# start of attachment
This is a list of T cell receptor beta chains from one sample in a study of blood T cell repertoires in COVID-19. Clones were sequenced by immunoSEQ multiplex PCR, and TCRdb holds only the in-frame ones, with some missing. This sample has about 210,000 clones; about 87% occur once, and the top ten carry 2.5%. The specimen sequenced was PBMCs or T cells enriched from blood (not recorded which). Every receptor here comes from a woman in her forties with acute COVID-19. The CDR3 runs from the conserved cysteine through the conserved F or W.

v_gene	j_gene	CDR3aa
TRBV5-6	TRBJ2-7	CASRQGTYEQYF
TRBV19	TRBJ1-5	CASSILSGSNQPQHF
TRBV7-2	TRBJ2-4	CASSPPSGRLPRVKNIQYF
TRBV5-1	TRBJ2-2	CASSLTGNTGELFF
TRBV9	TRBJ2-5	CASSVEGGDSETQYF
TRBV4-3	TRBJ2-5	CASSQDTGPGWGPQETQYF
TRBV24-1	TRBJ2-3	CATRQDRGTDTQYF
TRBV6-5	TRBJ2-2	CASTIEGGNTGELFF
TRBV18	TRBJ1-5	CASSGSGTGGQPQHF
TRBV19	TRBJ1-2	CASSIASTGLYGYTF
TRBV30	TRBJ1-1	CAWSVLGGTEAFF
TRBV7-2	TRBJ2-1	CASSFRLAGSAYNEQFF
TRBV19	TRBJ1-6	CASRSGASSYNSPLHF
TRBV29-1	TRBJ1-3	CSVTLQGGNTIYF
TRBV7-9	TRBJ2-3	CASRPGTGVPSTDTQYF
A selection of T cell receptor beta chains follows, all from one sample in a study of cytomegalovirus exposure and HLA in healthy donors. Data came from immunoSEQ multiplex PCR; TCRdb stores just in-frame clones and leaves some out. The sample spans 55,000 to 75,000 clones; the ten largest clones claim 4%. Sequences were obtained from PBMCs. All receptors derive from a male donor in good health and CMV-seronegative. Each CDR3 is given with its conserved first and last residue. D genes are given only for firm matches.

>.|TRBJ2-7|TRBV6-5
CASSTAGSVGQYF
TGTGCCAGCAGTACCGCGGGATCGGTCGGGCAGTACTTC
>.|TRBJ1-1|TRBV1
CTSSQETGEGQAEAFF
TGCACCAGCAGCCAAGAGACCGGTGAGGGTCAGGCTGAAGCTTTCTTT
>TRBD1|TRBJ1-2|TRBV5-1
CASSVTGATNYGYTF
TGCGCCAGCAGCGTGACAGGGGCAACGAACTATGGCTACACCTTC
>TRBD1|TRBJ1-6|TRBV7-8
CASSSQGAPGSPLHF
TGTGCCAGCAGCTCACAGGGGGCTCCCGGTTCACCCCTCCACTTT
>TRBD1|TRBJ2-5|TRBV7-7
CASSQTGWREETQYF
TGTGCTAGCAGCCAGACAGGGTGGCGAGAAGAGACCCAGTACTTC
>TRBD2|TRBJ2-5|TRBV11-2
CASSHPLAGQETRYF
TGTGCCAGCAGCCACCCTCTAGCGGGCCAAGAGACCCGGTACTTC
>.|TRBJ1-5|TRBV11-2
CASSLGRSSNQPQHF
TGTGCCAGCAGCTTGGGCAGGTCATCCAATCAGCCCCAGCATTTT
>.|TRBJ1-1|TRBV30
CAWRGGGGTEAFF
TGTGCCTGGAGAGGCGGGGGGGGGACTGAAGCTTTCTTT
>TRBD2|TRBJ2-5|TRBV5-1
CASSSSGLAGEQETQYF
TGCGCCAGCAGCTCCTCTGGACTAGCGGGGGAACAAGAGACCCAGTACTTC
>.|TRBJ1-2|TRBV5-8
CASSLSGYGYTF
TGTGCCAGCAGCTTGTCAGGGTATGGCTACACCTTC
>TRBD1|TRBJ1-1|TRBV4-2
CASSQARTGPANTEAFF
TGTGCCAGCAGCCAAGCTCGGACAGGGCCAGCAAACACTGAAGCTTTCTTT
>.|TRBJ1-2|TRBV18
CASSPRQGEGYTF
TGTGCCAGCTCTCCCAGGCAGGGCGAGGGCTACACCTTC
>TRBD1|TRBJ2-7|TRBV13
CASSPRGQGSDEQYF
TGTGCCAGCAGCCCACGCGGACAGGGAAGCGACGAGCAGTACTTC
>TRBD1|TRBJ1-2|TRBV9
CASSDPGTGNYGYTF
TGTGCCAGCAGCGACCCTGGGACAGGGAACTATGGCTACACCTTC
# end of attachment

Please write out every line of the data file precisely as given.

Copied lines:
This is a list of T cell receptor beta chains from one sample in a study of blood T cell repertoires in COVID-19. Clones were sequenced by immunoSEQ multiplex PCR, and TCRdb holds only the in-frame ones, with some missing. This sample has about 210,000 clones; about 87% occur once, and the top ten carry 2.5%. The specimen sequenced was PBMCs or T cells enriched from blood (not recorded which). Every receptor here comes from a woman in her forties with acute COVID-19. The CDR3 runs from the conserved cysteine through the conserved F or W.

v_gene	j_gene	CDR3aa
TRBV5-6	TRBJ2-7	CASRQGTYEQYF
TRBV19	TRBJ1-5	CASSILSGSNQPQHF
TRBV7-2	TRBJ2-4	CASSPPSGRLPRVKNIQYF
TRBV5-1	TRBJ2-2	CASSLTGNTGELFF
TRBV9	TRBJ2-5	CASSVEGGDSETQYF
TRBV4-3	TRBJ2-5	CASSQDTGPGWGPQETQYF
TRBV24-1	TRBJ2-3	CATRQDRGTDTQYF
TRBV6-5	TRBJ2-2	CASTIEGGNTGELFF
TRBV18	TRBJ1-5	CASSGSGTGGQPQHF
TRBV19	TRBJ1-2	CASSIASTGLYGYTF
TRBV30	TRBJ1-1	CAWSVLGGTEAFF
TRBV7-2	TRBJ2-1	CASSFRLAGSAYNEQFF
TRBV19	TRBJ1-6	CASRSGASSYNSPLHF
TRBV29-1	TRBJ1-3	CSVTLQGGNTIYF
TRBV7-9	TRBJ2-3	CASRPGTGVPSTDTQYF
A selection of T cell receptor beta chains follows, all from one sample in a study of cytomegalovirus exposure and HLA in healthy donors. Data came from immunoSEQ multiplex PCR; TCRdb stores just in-frame clones and leaves some out. The sample spans 55,000 to 75,000 clones; the ten largest clones claim 4%. Sequences were obtained from PBMCs. All receptors derive from a male donor in good health and CMV-seronegative. Each CDR3 is given with its conserved first and last residue. D genes are given only for firm matches.

>.|TRBJ2-7|TRBV6-5
CASSTAGSVGQYF
TGTGCCAGCAGTACCGCGGGATCGGTCGGGCAGTACTTC
>.|TRBJ1-1|TRBV1
CTSSQETGEGQAEAFF
TGCACCAGCAGCCAAGAGACCGGTGAGGGTCAGGCTGAAGCTTTCTTT
>TRBD1|TRBJ1-2|TRBV5-1
CASSVTGATNYGYTF
TGCGCCAGCAGCGTGACAGGGGCAACGAACTATGGCTACACCTTC
>TRBD1|TRBJ1-6|TRBV7-8
CASSSQGAPGSPLHF
TGTGCCAGCAGCTCACAGGGGGCTCCCGGTTCACCCCTCCACTTT
>TRBD1|TRBJ2-5|TRBV7-7
CASSQTGWREETQYF
TGTGCTAGCAGCCAGACAGGGTGGCGAGAAGAGACCCAGTACTTC
>TRBD2|TRBJ2-5|TRBV11-2
CASSHPLAGQETRYF
TGTGCCAGCAGCCACCCTCTAGCGGGCCAAGAGACCCGGTACTTC
>.|TRBJ1-5|TRBV11-2
CASSLGRSSNQPQHF
TGTGCCAGCAGCTTGGGCAGGTCATCCAATCAGCCCCAGCATTTT
>.|TRBJ1-1|TRBV30
CAWRGGGGTEAFF
TGTGCCTGGAGAGGCGGGGGGGGGACTGAAGCTTTCTTT
>TRBD2|TRBJ2-5|TRBV5-1
CASSSSGLAGEQETQYF
TGCGCCAGCAGCTCCTCTGGACTAGCGGGGGAACAAGAGACCCAGTACTTC
>.|TRBJ1-2|TRBV5-8
CASSLSGYGYTF
TGTGCCAGCAGCTTGTCAGGGTATGGCTACACCTTC
>TRBD1|TRBJ1-1|TRBV4-2
CASSQARTGPANTEAFF
TGTGCCAGCAGCCAAGCTCGGACAGGGCCAGCAAACACTGAAGCTTTCTTT
>.|TRBJ1-2|TRBV18
CASSPRQGEGYTF
TGTGCCAGCTCTCCCAGGCAGGGCGAGGGCTACACCTTC
>TRBD1|TRBJ2-7|TRBV13
CASSPRGQGSDEQYF
TGTGCCAGCAGCCCACGCGGACAGGGAAGCGACGAGCAGTACTTC
>TRBD1|TRBJ1-2|TRBV9
CASSDPGTGNYGYTF
TGTGCCAGCAGCGACCCTGGGACAGGGAACTATGGCTACACCTTC